Alandi is located on the banks of the Indrayani River, 25 km east of Pune, India. It has an average elevation of 577 metres (1893 feet).
As of 2001 India census, Alandi had a population of 17,561. Males constitute 56% of the population and females 44%. Alandi has an average literacy rate of 73%, higher than the national average of 59.5%; with 62% of the males and 38% of females literate. 13% of the population is under 6 years of age.
Saint Dnyaneshwar, after translating the Bhagavad Gita into Marathi attained Samadhi in a cave at Alandi. Alandi is thus a place of pilgrimage and is venerated by many Hindus. A temple complex has been built near the spot of Sant Dnyaneshwar's samadhi. It is visited by thousands of pilgrims, and in particular, those of the Varkari Sect. On every Kartika Ekadashi (eleventh day of the Hindu month of Kartik), a big festival is held at Alandi, when the Yatra (procession of pilgrims) reaches the town.
Among other important sites at Alandi are the Vitthala-Rakhumai temple, Siddhabet, Jalaram mandir (just like the one at Virpur Gujarat) and Dnyaneshwar's wall. The town of Dehu, where the samadhi of Sant Tukaram is located, lies not far from Alandi.
Alandi has also the distinction of having a prehistoric collection of Shivling. In one of the Saint Dnyaneshwar's verses he speaks of it being called "Sidheshwar". The name of the reigning deity of the place as also one of the names of Shiva. He states then that a collection of eighty-four Sidhas meet or exist here. Under a dense green and flower laden canopy emitting a heavenly fragrance and birds singing celestal tunes. This stanza is to be found in Saint Dnyaneshwar's book about the power of chanting Hari's name. The book is called Haripath. Even till this day Haripath is recited by countless rich and poor in Maharashtra. They experience its beauty and believe in its powers as also in the person who created them.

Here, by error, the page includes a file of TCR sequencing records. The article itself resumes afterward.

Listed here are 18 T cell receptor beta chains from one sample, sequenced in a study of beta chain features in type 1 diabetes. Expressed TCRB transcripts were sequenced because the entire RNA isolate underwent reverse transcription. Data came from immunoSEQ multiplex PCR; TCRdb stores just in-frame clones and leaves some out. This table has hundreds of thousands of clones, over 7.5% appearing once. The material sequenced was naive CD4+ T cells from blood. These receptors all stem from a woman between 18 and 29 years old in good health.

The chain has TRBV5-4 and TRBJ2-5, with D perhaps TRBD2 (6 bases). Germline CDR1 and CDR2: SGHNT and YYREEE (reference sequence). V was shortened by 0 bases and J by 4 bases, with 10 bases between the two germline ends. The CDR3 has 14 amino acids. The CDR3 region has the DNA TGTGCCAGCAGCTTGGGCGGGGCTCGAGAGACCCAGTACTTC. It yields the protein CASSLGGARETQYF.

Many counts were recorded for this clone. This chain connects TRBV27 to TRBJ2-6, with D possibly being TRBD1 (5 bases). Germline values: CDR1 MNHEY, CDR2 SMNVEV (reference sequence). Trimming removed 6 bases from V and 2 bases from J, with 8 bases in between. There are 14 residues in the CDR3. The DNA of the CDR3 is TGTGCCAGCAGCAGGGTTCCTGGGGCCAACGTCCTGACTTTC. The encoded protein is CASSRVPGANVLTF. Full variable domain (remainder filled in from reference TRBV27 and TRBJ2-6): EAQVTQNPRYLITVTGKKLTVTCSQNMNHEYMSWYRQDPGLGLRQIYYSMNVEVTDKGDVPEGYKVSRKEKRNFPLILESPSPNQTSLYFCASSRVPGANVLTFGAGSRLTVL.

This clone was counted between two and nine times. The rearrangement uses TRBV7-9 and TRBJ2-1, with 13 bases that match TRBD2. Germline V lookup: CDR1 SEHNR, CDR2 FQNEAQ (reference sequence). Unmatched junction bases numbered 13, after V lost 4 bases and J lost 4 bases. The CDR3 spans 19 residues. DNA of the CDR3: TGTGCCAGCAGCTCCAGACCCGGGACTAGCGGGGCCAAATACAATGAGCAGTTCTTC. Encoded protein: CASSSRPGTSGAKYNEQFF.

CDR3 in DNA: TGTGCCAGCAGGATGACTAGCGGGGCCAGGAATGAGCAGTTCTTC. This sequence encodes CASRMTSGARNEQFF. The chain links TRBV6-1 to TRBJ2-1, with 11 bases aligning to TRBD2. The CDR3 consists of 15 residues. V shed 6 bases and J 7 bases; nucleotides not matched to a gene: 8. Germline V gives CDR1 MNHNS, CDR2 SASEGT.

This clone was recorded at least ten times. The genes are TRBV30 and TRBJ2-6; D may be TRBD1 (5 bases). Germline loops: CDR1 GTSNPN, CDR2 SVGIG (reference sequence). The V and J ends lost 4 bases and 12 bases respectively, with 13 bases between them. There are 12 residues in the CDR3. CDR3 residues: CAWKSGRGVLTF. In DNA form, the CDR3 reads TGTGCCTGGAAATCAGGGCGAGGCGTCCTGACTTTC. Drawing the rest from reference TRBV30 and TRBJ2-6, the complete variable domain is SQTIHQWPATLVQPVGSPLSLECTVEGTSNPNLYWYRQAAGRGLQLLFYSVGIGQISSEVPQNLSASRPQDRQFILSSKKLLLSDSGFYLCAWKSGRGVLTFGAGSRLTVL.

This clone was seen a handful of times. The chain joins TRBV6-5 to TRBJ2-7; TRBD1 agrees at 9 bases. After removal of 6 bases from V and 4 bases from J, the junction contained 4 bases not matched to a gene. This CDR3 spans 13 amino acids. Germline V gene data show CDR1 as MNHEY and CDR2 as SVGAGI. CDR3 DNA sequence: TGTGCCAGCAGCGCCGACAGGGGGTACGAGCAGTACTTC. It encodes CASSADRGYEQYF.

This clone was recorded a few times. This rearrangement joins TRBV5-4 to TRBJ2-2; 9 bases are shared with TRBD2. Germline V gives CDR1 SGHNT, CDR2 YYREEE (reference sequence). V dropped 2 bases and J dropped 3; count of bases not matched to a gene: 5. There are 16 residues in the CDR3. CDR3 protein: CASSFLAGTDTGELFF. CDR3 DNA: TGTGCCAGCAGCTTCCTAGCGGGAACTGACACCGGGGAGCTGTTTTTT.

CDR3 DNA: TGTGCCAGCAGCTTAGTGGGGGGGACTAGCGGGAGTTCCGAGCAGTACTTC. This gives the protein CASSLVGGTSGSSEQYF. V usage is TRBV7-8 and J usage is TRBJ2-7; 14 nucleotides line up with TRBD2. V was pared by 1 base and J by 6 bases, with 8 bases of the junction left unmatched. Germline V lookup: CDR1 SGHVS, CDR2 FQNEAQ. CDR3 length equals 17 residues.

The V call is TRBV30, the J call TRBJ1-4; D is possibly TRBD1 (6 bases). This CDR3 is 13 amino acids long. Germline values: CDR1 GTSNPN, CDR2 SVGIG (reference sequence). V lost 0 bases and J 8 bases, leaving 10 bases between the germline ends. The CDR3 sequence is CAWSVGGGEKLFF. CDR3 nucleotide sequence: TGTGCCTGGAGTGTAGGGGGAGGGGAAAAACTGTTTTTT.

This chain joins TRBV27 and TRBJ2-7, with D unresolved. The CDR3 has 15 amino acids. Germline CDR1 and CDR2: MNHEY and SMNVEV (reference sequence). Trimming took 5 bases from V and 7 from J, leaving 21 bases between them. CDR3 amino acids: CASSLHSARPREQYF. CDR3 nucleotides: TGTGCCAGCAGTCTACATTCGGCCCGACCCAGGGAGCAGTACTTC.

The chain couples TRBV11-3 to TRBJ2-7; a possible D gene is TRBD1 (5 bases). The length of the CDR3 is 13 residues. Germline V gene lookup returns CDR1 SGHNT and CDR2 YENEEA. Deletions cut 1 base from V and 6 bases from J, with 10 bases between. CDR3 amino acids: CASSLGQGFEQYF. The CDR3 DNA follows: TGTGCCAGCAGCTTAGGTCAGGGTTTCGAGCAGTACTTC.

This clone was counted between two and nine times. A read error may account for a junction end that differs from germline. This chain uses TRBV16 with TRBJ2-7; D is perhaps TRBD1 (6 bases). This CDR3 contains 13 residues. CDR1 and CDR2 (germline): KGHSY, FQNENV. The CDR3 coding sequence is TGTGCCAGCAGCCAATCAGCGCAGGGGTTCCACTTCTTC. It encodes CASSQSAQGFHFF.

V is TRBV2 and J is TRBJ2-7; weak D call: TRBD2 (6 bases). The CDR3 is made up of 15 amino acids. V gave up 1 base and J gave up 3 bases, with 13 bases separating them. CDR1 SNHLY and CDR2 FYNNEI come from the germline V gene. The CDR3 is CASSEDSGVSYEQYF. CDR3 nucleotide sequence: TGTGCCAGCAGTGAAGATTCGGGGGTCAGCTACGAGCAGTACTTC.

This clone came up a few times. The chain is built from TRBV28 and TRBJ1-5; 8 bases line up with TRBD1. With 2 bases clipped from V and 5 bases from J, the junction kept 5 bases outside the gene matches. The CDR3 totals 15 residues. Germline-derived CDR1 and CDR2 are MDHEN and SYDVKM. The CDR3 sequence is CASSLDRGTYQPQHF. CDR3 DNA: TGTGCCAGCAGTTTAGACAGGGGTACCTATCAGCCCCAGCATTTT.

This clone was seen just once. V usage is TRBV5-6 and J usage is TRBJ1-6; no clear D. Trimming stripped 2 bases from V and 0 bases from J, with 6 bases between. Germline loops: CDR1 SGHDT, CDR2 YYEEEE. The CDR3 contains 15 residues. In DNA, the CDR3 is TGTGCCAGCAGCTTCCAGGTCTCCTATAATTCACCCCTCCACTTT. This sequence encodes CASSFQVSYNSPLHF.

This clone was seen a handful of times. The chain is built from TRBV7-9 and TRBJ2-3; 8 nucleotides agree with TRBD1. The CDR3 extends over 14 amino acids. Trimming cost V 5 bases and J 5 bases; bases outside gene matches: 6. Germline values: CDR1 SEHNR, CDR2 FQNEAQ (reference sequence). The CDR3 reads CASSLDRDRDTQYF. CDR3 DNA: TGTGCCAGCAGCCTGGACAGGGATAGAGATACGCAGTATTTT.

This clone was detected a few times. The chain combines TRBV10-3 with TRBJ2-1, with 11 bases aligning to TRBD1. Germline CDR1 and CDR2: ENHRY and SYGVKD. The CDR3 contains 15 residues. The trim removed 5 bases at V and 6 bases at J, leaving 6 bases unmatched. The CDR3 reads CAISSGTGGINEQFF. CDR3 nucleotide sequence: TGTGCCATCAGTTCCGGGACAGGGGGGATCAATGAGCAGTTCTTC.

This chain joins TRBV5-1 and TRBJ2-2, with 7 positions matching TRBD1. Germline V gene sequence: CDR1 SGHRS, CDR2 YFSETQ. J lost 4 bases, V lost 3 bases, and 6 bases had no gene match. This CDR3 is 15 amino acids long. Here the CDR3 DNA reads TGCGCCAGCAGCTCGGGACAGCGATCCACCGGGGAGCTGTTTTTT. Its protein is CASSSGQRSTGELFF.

Alandi has become known as a place for mass-marriage ceremonies for impoverished eloped lovers and parents who would avoid expenses for a daughter's marriage. An "Alandi marriage" has therefore become a derogatory term in urban area around Pune.
Dehu is a census town in Pune district in the state of Maharashtra, India.
It has an average elevation of 594 metres (1948 feet).
As of 2001 India census, Dehu had a population of 5340. Males constitute 52% of the population and females 48%. Dehu has an average literacy rate of 77%, higher than the national average of 59.5%: male literacy is 83% and, female literacy is 72%. In Dehu, 11% of the population is under 6 years of age.
Dehu is a place of Sant Tukaram - well known sant in Maharashtra. He lived here and taught people how to pray to god. He and Sant Dnyaneshwar were the popular sants and both worshiped Lord Vitthal. The 'Palakhi' in the month of 'Ashadh' from Dehu is one of the main attractions of Dehu. Many people have taken part in it many years. Dehu is a place where the 'Abhang 'of Sant Tukaram can be remembered. One can see his temple here on the banks of the river. This temple was constructed by his younger son Narayanbaba in 1723. Various other temples nearby are worth seeing. A rock where Sant Tukaram was on fast is also here. Sant Tukaram will always be remembered for his Abhang and Gatha.
Bhimashankar is located in the village of Bhavagiri 50 km north west of Khed, near Pune. It is located 110 km away from Pune in the Ghat region of the Sahyadri hills. Bhimashankar is also the source of the Bhima river, which flows south east and merges with the Krishna river near Raichur. The other Jyotirlinga shrines in Maharashtra are Tryambakeshwar and Grishneshwar. Regular pilgrims near Mumbai visit Bhimashankar from Karjat via Khandas. The Bhimashankar Wildlife Sanctuary located here is a popular weekend getaway from Mumbai and Pune.